The Adventures of Frank
Introducing Frank Connell
Sunday, July 11, 2004; Page W04
Our story so far: No matter how quiet or dramatic, ordinary or unusual, every person's life is an unfolding narrative, with its own cliffhangers, surprises, touching revelations. We have decided to prove the point by asking everyday people to let us write about their lives. Last week, Freddy Williams said goodbye to Magazine readers after sharing his world for four months. This week, meet Frank Connell, a 43-year-old free spirit who is preparing to open a restaurant in Northwest Washington.
Frank Connell slams his fist on the steering wheel of his mother's red Nissan.
"I'm in total financial hell," he says furiously, driving home from his bank, where he's just learned that his business loan hasn't been approved yet.
For the last three months, Frank says, he has poured almost every cent he has into renovating a historic storefront on Mount Pleasant Street NW into a restaurant called the Red Bean. The decorating is done. Most of the kitchen equipment is in place. The menu, which will feature Cajun/Tex-Mex cuisine, has been finalized. Before opening, though, Frank and his 27-year-old cousin and business partner, Mike Clements, need one last infusion of cash. So, Frank has applied for a $20,000 business loan, but, unlike Frank, the bank doesn't seem to be in any hurry.
To open, Frank also needs a so-called clean-hands certificate, saying that he doesn't owe the city any money. "Which, of course, I do," Frank says. Old parking tickets -- about $200 worth. "I'm never going to own a car again," he mutters. "I'm just not responsible enough."
Frank has never owned a restaurant. Matter of fact, he hasn't even worked in one. When he graduated from Arlington's Yorktown High School in 1978, he didn't go to college like his two older brothers.
Instead, he got a license to sell real estate. He was 18 at the time and claims he was the youngest agent in Virginia. He didn't stick with it, though, and for the next two decades, he led a nomadic existence. He worked as a rock-band promoter. He taught outdoor education to teenagers in Georgia. He was a stagehand at the Kennedy Center and other area theaters. Whenever he found himself with a surplus of cash, he quit and hit the road. He often traveled to his favorite city, London, where he'd hang out until he ran out of money.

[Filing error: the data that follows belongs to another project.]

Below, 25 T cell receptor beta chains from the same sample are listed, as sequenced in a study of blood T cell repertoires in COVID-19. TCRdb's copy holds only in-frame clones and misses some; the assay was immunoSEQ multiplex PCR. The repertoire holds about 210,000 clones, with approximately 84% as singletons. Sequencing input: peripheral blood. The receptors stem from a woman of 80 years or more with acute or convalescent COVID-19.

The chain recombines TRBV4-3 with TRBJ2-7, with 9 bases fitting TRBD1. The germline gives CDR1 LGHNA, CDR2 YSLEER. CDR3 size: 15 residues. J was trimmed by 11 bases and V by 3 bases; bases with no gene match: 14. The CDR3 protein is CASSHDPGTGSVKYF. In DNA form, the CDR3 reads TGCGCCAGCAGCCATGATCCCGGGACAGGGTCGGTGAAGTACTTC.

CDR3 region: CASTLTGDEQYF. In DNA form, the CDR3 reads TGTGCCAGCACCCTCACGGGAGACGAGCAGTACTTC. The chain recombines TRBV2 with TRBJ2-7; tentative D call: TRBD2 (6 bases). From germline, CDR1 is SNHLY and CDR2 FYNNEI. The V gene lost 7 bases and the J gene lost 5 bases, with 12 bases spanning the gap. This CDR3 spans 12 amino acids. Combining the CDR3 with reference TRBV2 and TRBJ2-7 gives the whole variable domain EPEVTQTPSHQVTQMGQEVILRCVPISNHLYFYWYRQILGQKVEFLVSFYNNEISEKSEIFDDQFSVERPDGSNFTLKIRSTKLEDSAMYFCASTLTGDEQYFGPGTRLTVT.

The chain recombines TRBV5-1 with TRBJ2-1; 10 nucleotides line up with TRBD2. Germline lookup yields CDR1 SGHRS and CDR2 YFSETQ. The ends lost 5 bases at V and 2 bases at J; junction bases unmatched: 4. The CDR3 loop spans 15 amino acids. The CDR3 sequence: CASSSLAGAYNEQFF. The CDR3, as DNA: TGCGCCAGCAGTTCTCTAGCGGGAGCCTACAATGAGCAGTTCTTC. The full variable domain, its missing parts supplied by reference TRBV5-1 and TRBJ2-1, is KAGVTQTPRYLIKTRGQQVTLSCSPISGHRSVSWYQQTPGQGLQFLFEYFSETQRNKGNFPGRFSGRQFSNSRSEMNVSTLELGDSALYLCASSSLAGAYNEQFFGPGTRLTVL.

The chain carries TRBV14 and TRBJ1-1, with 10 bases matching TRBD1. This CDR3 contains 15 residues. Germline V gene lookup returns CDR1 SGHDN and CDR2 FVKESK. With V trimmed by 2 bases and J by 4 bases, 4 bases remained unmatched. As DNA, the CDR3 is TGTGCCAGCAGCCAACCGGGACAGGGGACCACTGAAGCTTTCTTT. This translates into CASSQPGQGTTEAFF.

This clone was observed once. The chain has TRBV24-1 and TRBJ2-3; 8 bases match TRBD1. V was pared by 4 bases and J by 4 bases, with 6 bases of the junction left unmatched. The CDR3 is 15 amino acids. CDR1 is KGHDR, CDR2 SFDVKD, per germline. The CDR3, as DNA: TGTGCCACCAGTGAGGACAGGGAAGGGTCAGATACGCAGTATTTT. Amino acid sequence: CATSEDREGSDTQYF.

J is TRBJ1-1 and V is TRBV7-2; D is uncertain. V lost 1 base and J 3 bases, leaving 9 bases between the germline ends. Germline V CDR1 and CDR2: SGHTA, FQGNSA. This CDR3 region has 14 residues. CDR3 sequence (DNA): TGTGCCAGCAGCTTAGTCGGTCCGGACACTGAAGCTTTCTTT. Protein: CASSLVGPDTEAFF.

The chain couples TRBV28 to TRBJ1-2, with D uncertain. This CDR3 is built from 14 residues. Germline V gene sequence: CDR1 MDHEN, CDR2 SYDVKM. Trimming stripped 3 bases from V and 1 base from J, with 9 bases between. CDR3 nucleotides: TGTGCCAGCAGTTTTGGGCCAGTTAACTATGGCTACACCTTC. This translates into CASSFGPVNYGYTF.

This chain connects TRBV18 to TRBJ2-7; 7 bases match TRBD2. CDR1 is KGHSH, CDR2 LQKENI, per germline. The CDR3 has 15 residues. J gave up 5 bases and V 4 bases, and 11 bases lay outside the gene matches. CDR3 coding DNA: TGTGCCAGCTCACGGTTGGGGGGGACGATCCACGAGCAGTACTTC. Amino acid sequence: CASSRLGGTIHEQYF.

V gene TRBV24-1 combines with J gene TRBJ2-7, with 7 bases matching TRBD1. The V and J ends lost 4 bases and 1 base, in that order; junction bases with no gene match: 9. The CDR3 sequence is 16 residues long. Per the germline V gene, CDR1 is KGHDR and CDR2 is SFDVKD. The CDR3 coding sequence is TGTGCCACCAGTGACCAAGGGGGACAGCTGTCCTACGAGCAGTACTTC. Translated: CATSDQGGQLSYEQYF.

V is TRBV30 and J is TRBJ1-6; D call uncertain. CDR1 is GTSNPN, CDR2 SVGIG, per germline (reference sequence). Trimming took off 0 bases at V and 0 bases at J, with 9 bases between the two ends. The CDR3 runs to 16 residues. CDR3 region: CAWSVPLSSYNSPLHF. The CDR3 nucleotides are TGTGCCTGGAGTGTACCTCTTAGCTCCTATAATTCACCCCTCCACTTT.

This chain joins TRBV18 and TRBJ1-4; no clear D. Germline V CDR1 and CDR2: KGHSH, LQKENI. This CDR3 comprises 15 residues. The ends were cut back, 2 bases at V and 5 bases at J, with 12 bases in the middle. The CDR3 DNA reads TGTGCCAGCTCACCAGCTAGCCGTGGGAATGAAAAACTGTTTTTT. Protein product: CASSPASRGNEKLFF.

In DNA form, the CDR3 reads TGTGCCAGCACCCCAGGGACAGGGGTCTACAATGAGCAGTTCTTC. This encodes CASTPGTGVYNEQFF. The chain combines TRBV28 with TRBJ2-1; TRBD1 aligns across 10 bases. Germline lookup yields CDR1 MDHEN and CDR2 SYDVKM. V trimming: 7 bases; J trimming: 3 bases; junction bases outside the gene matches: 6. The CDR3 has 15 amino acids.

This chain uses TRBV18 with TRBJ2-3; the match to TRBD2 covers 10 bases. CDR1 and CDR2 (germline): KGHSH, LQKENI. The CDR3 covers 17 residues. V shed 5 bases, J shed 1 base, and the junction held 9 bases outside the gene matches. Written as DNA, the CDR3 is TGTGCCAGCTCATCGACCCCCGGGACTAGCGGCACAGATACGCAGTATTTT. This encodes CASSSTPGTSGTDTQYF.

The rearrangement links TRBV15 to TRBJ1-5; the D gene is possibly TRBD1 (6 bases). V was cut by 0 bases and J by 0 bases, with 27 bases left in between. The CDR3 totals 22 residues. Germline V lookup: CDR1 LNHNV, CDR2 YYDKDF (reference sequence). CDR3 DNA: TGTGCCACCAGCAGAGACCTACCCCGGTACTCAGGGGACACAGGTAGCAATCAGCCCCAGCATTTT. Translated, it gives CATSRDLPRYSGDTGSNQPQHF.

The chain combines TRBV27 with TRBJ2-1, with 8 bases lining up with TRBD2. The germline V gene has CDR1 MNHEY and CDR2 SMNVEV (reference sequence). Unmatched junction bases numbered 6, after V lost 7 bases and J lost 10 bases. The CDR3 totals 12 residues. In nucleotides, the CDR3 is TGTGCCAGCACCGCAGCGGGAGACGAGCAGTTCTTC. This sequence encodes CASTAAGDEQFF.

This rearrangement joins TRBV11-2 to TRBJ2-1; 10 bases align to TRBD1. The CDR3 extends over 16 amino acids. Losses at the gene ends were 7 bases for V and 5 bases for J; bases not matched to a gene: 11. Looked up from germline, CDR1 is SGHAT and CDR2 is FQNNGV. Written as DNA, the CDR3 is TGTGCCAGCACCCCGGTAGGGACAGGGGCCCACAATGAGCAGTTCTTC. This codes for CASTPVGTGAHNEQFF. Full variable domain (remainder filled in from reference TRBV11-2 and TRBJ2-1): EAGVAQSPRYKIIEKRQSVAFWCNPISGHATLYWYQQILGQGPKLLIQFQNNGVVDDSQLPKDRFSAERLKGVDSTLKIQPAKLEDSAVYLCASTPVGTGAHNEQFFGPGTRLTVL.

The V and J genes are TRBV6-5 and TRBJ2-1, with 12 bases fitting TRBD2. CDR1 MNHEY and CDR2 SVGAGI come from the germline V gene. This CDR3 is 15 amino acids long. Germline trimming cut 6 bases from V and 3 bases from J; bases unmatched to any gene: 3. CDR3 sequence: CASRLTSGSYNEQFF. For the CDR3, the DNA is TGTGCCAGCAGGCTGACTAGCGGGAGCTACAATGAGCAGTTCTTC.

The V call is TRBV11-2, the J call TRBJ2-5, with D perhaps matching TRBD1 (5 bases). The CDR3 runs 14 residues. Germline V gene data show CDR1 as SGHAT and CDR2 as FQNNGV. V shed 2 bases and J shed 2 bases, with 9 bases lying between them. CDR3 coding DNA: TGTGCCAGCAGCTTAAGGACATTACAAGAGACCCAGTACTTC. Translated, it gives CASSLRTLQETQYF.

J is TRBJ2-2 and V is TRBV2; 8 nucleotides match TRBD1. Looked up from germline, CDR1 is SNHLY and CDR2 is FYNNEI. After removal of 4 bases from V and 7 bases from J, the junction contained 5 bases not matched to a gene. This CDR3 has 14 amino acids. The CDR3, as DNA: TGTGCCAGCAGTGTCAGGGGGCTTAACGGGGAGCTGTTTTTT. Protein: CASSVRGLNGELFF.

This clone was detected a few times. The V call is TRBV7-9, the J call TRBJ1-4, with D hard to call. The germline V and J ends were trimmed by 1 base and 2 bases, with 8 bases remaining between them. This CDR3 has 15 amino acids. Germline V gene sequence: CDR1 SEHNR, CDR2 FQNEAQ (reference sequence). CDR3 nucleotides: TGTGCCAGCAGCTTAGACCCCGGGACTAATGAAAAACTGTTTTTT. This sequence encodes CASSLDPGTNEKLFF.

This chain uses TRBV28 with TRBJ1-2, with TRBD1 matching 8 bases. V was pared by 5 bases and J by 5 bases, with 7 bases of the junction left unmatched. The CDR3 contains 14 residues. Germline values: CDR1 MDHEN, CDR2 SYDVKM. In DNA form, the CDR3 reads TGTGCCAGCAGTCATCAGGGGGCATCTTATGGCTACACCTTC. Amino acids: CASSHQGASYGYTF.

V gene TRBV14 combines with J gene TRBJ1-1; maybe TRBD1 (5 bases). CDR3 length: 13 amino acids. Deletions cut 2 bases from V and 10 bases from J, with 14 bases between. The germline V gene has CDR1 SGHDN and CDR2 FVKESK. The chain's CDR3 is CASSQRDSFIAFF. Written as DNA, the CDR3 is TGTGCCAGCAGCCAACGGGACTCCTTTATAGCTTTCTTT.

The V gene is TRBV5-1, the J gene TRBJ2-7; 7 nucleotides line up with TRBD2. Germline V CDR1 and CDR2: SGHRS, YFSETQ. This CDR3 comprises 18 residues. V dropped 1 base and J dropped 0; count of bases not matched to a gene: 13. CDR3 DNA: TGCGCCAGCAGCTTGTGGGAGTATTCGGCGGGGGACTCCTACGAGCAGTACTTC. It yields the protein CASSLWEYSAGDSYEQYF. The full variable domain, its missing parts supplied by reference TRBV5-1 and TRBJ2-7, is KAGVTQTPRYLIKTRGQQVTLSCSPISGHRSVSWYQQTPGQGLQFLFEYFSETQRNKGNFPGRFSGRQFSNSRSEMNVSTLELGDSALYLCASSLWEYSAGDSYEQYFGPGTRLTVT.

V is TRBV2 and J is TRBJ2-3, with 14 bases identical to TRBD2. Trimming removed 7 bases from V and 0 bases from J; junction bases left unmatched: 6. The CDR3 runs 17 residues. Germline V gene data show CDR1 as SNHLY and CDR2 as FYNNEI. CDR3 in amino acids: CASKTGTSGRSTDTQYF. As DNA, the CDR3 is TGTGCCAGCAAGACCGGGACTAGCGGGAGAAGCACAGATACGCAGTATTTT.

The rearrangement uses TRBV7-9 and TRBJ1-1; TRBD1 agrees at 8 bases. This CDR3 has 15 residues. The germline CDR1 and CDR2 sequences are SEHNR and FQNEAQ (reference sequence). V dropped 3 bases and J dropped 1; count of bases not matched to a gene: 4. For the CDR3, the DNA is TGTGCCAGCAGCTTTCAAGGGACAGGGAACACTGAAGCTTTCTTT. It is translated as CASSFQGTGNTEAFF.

Along the way, Frank fell in love with food. He says he earned a reputation among his friends, for whipping up impromptu feasts that included favorite recipes: Halloween beans, Texas toast, Cajun artichokes. Someday I'll make a living at this, Frank told himself.
Frank knows that opening the Red Bean is risky and that most new restaurants fail. Not long ago, he says, some people were trying to open a kebab place down the street from the Red Bean. It folded before it opened.
But he's convinced that his restaurant will be a huge success. Mount Pleasant is an up-and-coming neighborhood, he says. Tonic, the restaurant and bar next door to the Red Bean, is packed almost every night. "We'll get all the overflow," Frank predicts.
He parks outside a small townhouse in the Del Ray section of Alexandria. He used to own a condominium in Mount Pleasant, but he sold it for restaurant start-up capital. Now he's living with his mother, Joan Connell, until the restaurant opens and starts generating income.
"Hi, Frankie," she says when he walks in the door. Joan is a small woman with short white hair, glasses and pink lipstick. She recently retired from the federal government and now is working part time at a retirement home.
She's happy to have Frank living with her again and shows off a scrapbook filled with Frank-related memorabilia. There's a short biographical sketch she wrote about him in 1985: "His hobbies are reading, making tapes, traveling, partying, cooking, roller skating."
While his mother reminisces about the menagerie of pets, including a glandless skunk, that Frank once kept in the basement, he spoons coffee into a filter. He appears to brood. "The bank won't give me any money," Frank finally says to his mom.
A few minutes of silence pass. Then Joan leaves the room. "I'll give you twenty bucks," she offers from the living room.
No thanks, he calls to his mother.
-- Tyler Currie
© 2004 The Washington Post Company
(Photograph by D.A. Peterson)